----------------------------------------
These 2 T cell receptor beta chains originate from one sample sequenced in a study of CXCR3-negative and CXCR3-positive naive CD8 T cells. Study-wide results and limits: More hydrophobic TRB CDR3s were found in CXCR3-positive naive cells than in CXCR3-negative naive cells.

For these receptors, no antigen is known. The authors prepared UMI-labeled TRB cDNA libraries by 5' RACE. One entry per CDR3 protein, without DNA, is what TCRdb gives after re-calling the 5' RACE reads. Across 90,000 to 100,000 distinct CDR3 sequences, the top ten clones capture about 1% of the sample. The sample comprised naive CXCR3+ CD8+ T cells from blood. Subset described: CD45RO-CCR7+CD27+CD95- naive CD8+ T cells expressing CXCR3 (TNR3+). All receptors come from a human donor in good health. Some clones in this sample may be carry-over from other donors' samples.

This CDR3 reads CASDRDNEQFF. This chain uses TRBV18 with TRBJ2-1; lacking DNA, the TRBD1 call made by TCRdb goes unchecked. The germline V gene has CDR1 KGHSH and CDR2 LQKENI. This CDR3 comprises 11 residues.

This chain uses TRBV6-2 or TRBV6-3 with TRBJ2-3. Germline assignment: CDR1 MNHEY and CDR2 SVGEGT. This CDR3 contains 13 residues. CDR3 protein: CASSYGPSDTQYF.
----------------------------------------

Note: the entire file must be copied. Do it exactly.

These 2 T cell receptor beta chains originate from one sample sequenced in a study of CXCR3-negative and CXCR3-positive naive CD8 T cells. Study-wide results and limits: More hydrophobic TRB CDR3s were found in CXCR3-positive naive cells than in CXCR3-negative naive cells.

For these receptors, no antigen is known. The authors prepared UMI-labeled TRB cDNA libraries by 5' RACE. One entry per CDR3 protein, without DNA, is what TCRdb gives after re-calling the 5' RACE reads. Across 90,000 to 100,000 distinct CDR3 sequences, the top ten clones capture about 1% of the sample. The sample comprised naive CXCR3+ CD8+ T cells from blood. Subset described: CD45RO-CCR7+CD27+CD95- naive CD8+ T cells expressing CXCR3 (TNR3+). All receptors come from a human donor in good health. Some clones in this sample may be carry-over from other donors' samples.

This CDR3 reads CASDRDNEQFF. This chain uses TRBV18 with TRBJ2-1; lacking DNA, the TRBD1 call made by TCRdb goes unchecked. The germline V gene has CDR1 KGHSH and CDR2 LQKENI. This CDR3 comprises 11 residues.

This chain uses TRBV6-2 or TRBV6-3 with TRBJ2-3. Germline assignment: CDR1 MNHEY and CDR2 SVGEGT. This CDR3 contains 13 residues. CDR3 protein: CASSYGPSDTQYF.